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UML’s DesignLab Gets Financial Boost

Funding Commitments Total $925,000

UML Future Engineers Center’s team includes, from left, program developer Marcus Soule, executive director Doug Prime, assistant director Deborah Finch and program developer Michael Penta.

By For more information, contact or 978-934-3224

DesignLab, UMass Lowell’s innovative after-school science and engineering workshop, recently received a much-needed shot in the arm when the Massachusetts Board of Higher Education awarded it a three-year, $250,000 grant from the state’s STEM Pipeline Fund. Sen. Steven Panagiotakos, chair of the Senate Ways and Means Committee and a longtime supporter of DesignLab, has been one of the leaders in making sure that STEM Pipeline funding for such projects are available statewide.

DesignLab is one of five student-education and teacher-training programs being offered by the University’s Future Engineers Center, which is quickly becoming one of the Commonwealth’s leading providers of informal Kߝ12 education in the Science, Technology, Engineering and Math (STEM) fields. Each year, the Center also conducts DesignCamp, an on-campus summer program that’s now being replicated at universities in Boston, in Bremen, Germany, and in London; TechCreation, a web-based after-school enrichment program for middle schools that is a collaborative venture with Asst. Prof. Fred Martin of the Computer Science Department; the Assistive Technology Design Fair, which showcases devices designed and built by high-school students to help people with disabilities or special needs; and DC High-Tech, a series of advanced, pre-engineering summer workshops for selected sophomores and juniors.   

“Our mission is to engage students and teachers in challenging, hands-on, design-based science and technology activities in order to interest more students in, and better prepare for, careers in science and engineering,” says Center co-founder and executive director Doug Prime. “Since the inception of DesignCamp in 2000, we’ve developed STEM programs that have engaged more than 3,000 students and 150 teachers.”

In addition to the STEM Pipeline grant, DesignLab has received $130,000 from the Noyce Foundation, $100,000 from the American Honda Foundation, $35,000 from the Motorola Innovation Generation Grant and $22,000 from Boston Scientific. These funds go a long way in helping realize DesignLab’s five-year, $1.4 million expansion plan to formally develop, pilot-test and publish eight after-school engineering workshops for middle schools.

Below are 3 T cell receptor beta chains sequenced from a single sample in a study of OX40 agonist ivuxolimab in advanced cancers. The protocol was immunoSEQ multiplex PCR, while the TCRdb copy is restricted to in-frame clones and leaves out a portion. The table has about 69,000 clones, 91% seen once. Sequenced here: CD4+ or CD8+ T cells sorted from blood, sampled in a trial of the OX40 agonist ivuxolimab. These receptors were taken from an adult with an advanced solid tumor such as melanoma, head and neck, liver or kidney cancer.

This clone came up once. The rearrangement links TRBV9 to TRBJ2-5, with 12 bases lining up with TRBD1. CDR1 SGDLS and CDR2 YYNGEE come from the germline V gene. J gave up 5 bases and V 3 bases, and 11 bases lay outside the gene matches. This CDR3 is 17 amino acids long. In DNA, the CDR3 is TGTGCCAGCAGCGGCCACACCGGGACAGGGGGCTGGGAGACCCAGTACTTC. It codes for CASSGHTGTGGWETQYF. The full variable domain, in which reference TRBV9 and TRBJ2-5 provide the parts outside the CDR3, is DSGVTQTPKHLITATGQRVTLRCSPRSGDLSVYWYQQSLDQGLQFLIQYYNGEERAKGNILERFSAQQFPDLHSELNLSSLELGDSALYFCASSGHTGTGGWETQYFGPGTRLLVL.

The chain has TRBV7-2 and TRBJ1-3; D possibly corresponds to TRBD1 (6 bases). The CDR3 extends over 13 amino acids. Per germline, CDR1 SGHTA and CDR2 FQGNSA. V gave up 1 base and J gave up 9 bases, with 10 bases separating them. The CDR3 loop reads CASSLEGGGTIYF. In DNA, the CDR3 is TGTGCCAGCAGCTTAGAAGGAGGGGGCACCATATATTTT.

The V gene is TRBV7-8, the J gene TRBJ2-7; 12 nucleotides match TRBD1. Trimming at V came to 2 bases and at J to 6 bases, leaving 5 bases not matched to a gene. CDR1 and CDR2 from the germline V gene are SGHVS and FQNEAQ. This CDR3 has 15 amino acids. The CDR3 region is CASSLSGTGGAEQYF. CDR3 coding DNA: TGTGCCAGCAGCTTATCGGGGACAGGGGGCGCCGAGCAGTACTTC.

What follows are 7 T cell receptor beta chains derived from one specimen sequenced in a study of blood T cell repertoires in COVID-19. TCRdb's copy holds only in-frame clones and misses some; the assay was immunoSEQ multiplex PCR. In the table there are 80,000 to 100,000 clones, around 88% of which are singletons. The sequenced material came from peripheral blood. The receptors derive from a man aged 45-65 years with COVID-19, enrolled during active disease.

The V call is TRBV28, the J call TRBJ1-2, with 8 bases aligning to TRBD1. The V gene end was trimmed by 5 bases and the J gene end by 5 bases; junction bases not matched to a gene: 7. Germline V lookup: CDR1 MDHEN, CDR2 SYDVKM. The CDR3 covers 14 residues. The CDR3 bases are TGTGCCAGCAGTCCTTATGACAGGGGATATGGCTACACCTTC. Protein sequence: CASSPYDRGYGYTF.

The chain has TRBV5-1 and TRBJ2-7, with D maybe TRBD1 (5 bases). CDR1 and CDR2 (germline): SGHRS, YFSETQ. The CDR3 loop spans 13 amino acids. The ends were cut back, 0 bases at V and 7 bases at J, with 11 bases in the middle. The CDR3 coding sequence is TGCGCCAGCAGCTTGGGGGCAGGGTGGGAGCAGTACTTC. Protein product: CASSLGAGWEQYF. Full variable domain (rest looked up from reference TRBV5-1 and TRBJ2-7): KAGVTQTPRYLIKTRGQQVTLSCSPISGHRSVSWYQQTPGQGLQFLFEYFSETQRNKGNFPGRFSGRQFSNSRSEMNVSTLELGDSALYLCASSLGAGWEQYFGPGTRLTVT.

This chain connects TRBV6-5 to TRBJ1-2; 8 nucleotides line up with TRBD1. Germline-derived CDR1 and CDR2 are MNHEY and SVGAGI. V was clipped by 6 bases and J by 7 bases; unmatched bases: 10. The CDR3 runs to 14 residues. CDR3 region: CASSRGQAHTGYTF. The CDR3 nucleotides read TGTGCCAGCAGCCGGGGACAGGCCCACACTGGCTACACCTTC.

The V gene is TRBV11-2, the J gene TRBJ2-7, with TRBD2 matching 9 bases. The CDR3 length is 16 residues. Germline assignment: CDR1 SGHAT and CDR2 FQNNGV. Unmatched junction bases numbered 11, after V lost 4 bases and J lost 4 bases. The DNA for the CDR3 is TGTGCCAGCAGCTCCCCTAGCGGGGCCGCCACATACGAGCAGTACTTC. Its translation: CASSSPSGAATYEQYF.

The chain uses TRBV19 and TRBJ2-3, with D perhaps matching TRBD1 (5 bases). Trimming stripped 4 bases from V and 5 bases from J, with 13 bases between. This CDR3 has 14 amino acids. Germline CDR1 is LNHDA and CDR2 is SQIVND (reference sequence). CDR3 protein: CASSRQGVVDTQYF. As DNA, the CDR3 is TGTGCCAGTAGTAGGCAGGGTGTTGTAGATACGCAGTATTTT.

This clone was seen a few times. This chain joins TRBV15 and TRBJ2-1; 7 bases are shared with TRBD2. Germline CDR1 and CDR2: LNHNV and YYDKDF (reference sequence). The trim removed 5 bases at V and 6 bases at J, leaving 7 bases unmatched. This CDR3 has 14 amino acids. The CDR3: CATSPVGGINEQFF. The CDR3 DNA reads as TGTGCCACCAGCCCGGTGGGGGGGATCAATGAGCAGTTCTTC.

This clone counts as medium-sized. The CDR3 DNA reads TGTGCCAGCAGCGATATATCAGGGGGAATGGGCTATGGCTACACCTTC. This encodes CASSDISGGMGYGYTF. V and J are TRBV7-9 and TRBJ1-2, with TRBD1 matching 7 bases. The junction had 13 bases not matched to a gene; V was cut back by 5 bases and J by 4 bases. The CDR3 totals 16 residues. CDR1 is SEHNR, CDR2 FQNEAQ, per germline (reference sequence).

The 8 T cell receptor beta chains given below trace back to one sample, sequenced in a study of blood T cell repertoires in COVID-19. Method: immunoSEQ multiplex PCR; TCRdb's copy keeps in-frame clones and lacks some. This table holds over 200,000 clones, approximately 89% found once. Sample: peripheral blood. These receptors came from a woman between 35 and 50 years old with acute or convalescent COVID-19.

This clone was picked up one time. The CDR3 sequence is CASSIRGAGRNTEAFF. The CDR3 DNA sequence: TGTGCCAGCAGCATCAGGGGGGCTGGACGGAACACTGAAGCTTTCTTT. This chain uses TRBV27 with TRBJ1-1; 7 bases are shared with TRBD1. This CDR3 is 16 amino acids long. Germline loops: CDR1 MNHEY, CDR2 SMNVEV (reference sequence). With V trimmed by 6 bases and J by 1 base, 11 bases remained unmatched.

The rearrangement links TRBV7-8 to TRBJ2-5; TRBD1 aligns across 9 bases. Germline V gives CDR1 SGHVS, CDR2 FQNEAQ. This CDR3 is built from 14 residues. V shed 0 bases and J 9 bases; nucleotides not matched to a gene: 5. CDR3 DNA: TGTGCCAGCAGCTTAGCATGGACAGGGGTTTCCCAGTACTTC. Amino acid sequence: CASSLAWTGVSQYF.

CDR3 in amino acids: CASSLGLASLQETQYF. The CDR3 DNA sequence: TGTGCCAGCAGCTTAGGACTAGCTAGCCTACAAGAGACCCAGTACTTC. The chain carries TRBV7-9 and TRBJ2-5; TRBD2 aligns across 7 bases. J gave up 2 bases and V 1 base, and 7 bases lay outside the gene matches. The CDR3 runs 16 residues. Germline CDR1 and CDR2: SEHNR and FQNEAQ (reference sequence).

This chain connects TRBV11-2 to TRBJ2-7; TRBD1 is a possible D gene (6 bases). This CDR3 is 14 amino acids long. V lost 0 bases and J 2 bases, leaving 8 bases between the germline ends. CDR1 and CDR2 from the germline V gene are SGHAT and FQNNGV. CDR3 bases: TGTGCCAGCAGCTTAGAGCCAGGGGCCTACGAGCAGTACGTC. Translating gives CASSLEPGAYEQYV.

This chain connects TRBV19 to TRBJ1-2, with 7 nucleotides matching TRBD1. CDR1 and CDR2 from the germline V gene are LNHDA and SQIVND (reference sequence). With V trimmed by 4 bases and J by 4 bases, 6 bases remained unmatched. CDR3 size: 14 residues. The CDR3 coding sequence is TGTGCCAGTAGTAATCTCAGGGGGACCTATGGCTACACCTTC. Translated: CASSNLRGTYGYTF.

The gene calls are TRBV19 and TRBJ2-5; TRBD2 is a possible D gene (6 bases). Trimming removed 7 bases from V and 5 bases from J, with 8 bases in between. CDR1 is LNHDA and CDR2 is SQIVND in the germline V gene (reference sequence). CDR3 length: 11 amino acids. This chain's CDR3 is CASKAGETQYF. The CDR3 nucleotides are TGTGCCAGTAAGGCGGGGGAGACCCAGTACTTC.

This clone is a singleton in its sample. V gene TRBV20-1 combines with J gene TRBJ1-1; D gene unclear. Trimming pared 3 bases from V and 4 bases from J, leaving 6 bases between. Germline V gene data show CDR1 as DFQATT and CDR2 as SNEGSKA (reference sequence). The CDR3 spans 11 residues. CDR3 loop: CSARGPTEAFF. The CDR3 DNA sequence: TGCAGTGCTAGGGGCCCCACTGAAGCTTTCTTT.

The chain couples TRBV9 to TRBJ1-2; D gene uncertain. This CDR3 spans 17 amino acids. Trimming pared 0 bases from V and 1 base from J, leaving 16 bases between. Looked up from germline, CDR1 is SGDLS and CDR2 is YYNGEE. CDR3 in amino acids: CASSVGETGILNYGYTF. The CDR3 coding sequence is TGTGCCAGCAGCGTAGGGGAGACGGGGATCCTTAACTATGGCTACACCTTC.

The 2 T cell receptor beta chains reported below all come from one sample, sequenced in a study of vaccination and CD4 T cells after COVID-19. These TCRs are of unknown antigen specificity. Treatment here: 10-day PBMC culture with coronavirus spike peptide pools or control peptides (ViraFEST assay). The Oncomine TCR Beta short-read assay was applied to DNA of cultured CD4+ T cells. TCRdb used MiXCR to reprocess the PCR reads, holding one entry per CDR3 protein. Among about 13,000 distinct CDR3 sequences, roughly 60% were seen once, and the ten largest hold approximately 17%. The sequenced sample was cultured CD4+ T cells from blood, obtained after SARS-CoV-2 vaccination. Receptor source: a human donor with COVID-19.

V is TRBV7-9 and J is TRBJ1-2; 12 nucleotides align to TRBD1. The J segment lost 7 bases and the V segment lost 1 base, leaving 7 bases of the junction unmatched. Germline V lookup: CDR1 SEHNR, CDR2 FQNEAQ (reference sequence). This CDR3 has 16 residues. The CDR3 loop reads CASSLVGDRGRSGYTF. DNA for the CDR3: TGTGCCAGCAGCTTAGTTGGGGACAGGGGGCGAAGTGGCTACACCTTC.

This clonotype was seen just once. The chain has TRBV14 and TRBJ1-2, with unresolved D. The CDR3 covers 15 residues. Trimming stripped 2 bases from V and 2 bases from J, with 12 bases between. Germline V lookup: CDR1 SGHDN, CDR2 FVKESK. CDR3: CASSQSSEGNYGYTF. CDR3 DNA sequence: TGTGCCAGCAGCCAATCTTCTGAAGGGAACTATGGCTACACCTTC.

“Our plan involves training 125 teachers from more than 50 middle schools who will teach hands-on engineering programs to more than 7,500 students in Massachusetts by 2011,” says Center assistant director Deborah Finch. “To date, we’ve raised $925,000 in funding commitments, which is approximately two-thirds of the funding needed to achieve these ambitious goals. Our other major partners include Mark Gelfand and Raytheon. We’re still looking for a few additional major sponsors to join our consortium of ‘founding partners’ to help support this significant initiative.”

Under the plan, DesignLab will provide schools with “invention kits” and project guides to do fun and challenging design projects as well as classroom toolkits for all the workshops. “Developing highly engaging, design-based project kits, along with instruction videos and a comprehensive website to support teachers, is the most feasible and economical way to significantly increase the number of middle school students engaged in STEM programs,” says Prime. “We’ve already received inquiries from more than two dozen schools that are interested in offering our workshops, and it seems like we can’t get our programs out there fast enough.”

According to him, in February they started working with 14 new DesignLab pilot teachers in schools districts from Lowell to Lynn, and many teachers reported that two to three times more students signed up for the workshop than they could accept into the program.

“This new group of teachers will instruct three different workshops over the next year to 500 students in grades 6 and 7, which is almost the same size as DesignCamp,” says Prime. “By 2009, DesignCamp won’t even be our largest program; if we can raise the rest of the funding we need, we plan to run at least three DesignLab teacher-training courses every year, with each course having 42 teachers. Our goal is to engage more than 1,500 students annually in DesignLab programs.”

For more information about DesignLab and the Future Engineers Center, contact Prime at; (978) 934-3481, or visit umlfutureengineers.

DesignLab offers innovative Kߝ12 programs in science and engineering.